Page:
With a growth rate of 71% during the previous three years, the ICT industry has had the fastest development. The industry benefits from skilled, affordable, and cost-effective labor, strong telecommunications infrastructure, low corporate taxes, high-quality software and IT services, and affordable technical and business expertise.
The Macedonian economy has enormous potential for growth and development, and the majority of businesses that specialize in “Software and IT services” are export-oriented and have a sizable added value. ICT exports make up 3.3% of the nation’s overall exports in 2019 in terms of value.
The bulk of newly established economically active firms is focused on foreign markets, which is supported by estimates for 2021, which state that exports will account for 76% of total revenues.
Numerous major ICT companies including Microsoft, Cisco, Oracle, Dell, Compaq, Hewlett Packard, IBM, Sun Microsystems, Apple, and Lotus have branch offices, distributors, dealers, resellers, solution providers, and business partners in North Macedonia.
As a vital export good for the nation, wine is exported by the Republic of North Macedonia. Wine comes in second place to tobacco in terms of export value.
North Macedonia, a landlocked nation in the Balkan Peninsula, has a unique climate with influences from both the Mediterranean and the continent that makes it perfect for growing wine. It is also full of lakes and rivers.
The roadsides virtually overflow with lush vines and numerous wineries in the Vardar River Valley area of the country’s center. Certain recount the lengthy history of wine over the many centuries that it has been a part of these locales. The nation’s folklore and culture are deeply ingrained with references to wine, which can be found in numerous folk songs, tales, legends, and rituals. The wine was a crucial component of customs and rites, according to all the 19th- and early 20th-century chroniclers of Macedonian folk stories.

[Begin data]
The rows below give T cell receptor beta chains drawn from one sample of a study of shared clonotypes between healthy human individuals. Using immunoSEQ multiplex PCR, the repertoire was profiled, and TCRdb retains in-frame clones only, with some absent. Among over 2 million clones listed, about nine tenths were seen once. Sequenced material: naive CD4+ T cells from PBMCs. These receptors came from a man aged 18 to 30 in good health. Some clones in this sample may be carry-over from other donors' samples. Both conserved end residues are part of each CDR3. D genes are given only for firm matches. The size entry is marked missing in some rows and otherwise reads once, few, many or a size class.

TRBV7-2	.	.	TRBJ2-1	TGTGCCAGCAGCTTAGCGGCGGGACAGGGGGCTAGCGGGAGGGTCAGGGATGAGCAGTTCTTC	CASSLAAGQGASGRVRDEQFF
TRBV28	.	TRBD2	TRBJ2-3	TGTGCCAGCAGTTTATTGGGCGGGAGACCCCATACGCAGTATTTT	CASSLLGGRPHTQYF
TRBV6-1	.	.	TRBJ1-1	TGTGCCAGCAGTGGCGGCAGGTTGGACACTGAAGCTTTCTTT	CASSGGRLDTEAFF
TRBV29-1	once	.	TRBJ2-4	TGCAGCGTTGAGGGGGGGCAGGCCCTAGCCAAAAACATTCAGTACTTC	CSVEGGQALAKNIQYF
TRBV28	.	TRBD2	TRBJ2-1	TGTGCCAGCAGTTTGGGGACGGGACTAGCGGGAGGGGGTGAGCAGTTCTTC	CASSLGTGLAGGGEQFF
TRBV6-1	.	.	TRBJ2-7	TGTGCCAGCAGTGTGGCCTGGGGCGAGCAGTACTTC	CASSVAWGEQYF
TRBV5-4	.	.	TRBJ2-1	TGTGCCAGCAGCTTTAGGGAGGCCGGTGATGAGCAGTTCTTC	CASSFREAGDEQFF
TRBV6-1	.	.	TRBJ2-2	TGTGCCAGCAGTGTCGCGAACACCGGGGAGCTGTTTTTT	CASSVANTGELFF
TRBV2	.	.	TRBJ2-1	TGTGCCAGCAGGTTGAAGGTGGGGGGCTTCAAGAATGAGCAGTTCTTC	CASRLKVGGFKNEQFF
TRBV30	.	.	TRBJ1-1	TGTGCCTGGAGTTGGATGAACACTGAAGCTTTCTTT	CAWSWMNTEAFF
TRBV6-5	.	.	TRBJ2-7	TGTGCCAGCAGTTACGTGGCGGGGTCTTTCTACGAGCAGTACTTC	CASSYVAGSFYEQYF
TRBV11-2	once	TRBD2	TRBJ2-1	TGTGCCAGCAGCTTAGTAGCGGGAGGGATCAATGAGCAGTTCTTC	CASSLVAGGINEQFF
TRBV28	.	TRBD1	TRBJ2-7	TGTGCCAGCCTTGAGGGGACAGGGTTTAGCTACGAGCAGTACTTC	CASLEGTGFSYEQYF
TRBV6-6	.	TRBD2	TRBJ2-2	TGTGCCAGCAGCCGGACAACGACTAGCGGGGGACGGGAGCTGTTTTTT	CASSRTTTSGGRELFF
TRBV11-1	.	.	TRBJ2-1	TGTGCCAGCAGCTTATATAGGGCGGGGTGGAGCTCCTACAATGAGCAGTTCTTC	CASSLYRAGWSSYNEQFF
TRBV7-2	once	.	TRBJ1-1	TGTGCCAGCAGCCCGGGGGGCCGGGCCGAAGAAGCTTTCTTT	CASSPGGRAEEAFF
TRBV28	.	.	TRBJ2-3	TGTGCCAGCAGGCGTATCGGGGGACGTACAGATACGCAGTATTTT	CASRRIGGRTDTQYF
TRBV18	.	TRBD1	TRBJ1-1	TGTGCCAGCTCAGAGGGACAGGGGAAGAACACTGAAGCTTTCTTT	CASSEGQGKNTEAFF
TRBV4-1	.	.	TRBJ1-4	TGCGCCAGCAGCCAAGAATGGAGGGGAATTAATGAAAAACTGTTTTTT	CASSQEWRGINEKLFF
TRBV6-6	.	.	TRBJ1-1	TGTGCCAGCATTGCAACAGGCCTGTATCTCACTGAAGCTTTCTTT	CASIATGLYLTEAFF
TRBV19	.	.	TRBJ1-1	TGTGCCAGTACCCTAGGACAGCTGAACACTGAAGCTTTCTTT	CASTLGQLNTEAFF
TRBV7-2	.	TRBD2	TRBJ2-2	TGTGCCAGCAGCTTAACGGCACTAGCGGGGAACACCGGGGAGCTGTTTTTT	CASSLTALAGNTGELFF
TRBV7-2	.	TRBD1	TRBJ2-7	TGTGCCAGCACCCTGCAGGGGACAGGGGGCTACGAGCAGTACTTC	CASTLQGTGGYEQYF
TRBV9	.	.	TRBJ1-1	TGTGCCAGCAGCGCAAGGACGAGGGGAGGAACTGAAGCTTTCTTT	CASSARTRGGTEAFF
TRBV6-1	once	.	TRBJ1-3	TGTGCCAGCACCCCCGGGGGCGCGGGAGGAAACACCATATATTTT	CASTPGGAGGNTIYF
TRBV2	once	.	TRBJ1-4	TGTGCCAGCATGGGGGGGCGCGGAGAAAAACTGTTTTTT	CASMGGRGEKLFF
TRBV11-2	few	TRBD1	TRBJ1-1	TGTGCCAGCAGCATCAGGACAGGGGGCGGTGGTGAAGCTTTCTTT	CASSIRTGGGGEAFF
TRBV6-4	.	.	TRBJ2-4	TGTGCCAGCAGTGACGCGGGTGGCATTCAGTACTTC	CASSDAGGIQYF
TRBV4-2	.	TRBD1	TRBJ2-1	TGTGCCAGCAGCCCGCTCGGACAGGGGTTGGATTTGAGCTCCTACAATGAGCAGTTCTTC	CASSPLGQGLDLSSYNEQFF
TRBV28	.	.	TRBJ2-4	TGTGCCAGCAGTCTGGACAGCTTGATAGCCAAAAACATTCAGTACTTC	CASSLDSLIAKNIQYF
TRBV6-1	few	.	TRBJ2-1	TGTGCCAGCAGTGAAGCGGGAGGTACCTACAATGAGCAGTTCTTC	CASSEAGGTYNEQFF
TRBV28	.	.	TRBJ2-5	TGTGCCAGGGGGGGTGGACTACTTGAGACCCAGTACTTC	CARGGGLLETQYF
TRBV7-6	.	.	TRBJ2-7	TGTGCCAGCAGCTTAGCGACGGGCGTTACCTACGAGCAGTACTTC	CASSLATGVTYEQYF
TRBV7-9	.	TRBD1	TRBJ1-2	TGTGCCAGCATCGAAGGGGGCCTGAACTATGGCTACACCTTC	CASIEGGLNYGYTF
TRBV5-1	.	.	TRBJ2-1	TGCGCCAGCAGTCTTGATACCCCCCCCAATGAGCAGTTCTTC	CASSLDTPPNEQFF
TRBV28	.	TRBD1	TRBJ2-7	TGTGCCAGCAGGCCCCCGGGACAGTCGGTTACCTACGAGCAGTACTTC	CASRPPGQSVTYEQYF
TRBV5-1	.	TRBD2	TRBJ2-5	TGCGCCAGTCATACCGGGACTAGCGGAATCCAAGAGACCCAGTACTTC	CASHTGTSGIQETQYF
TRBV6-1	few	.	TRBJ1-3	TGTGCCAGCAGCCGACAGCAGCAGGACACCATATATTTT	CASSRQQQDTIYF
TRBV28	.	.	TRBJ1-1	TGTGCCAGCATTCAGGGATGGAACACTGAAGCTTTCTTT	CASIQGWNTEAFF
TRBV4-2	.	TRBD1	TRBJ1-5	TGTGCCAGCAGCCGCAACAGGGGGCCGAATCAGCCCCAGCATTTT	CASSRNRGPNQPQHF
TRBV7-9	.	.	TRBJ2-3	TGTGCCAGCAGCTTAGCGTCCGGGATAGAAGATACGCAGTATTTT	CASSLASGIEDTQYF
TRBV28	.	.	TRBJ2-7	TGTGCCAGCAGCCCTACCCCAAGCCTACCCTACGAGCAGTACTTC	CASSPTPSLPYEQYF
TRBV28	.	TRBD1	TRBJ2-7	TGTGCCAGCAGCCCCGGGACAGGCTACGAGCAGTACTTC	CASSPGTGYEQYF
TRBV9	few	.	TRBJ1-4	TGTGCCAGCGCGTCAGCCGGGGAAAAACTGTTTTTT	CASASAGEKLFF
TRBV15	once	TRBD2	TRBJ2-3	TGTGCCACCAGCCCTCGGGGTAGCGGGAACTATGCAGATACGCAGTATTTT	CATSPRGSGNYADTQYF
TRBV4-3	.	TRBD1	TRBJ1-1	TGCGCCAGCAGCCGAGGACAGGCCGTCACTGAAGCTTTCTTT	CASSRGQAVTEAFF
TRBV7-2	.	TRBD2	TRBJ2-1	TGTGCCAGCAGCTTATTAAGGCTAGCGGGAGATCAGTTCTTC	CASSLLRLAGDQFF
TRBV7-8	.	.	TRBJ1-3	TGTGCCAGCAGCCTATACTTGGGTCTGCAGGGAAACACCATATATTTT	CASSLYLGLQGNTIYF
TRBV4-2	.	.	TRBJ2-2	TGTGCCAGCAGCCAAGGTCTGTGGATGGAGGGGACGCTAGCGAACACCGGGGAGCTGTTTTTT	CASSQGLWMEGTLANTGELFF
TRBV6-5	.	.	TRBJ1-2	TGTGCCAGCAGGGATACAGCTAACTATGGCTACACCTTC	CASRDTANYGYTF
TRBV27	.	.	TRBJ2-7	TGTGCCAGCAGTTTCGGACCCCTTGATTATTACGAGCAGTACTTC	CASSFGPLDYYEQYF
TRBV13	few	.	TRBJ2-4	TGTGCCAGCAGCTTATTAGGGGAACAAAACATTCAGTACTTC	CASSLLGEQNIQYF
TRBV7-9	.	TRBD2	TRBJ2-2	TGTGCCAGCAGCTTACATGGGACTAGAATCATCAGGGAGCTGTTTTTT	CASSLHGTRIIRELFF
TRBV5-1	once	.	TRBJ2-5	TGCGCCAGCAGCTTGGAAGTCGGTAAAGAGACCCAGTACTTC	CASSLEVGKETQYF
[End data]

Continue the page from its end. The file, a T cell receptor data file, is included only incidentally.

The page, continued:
Macedonian wineries are export-focused, with rising sales of bottled wines and a shift away from the nation’s historical reputation as a source of bulk wine. However, they also control a sizable portion of the domestic market, leaving little room for imported wines from well-known international wine regions. About 85% of the country’s bottled-grade wine exports go to the Balkans, Russia, China, the US, and Germany (though some bulk wine is still shipped there). This makes wine the second-most significant export of the nation.
When it comes to exports, the automotive sector is crucial to the Macedonian economy. The supply chains of the European automotive sector include automobile firms to a great extent. These are businesses that account for a sizable portion of the nation’s exports and are primarily focused on exports.
Before the epidemic, the automotive industry had been growing and was to be blamed for boosting exports, generating new jobs, and luring investors. Due to these auto component manufacturers, the Macedonian economy has become increasingly integrated into global supply chains, but they have also changed the export structure, favoring high-value items. The country exported automotive parts for €130M in 2019, a 5.6% rise from the previous year’s 2018. The State Statistical Office’s most recent statistics show that automobile companies contributed 65% of all exports to the nation in January 2021.
The Republic of North Macedonia produces basic metals using sophisticated technical and technological production processes, contemporary machinery, and technologies employed by numerous well-known firms worldwide. As a result, the industry becomes very vital and strategic for the national economy.
The most popular items exported by the nation include ferronickel, ferrosilicon, silicomanganese, hot-rolled, cold-rolled, and coated sheets, rolling wire, pipes, castings, and molded goods. The majority of the production (80%) is shipped to the US and EU nations, with the remaining 20% going to Taiwan, South East Europe, and other nations.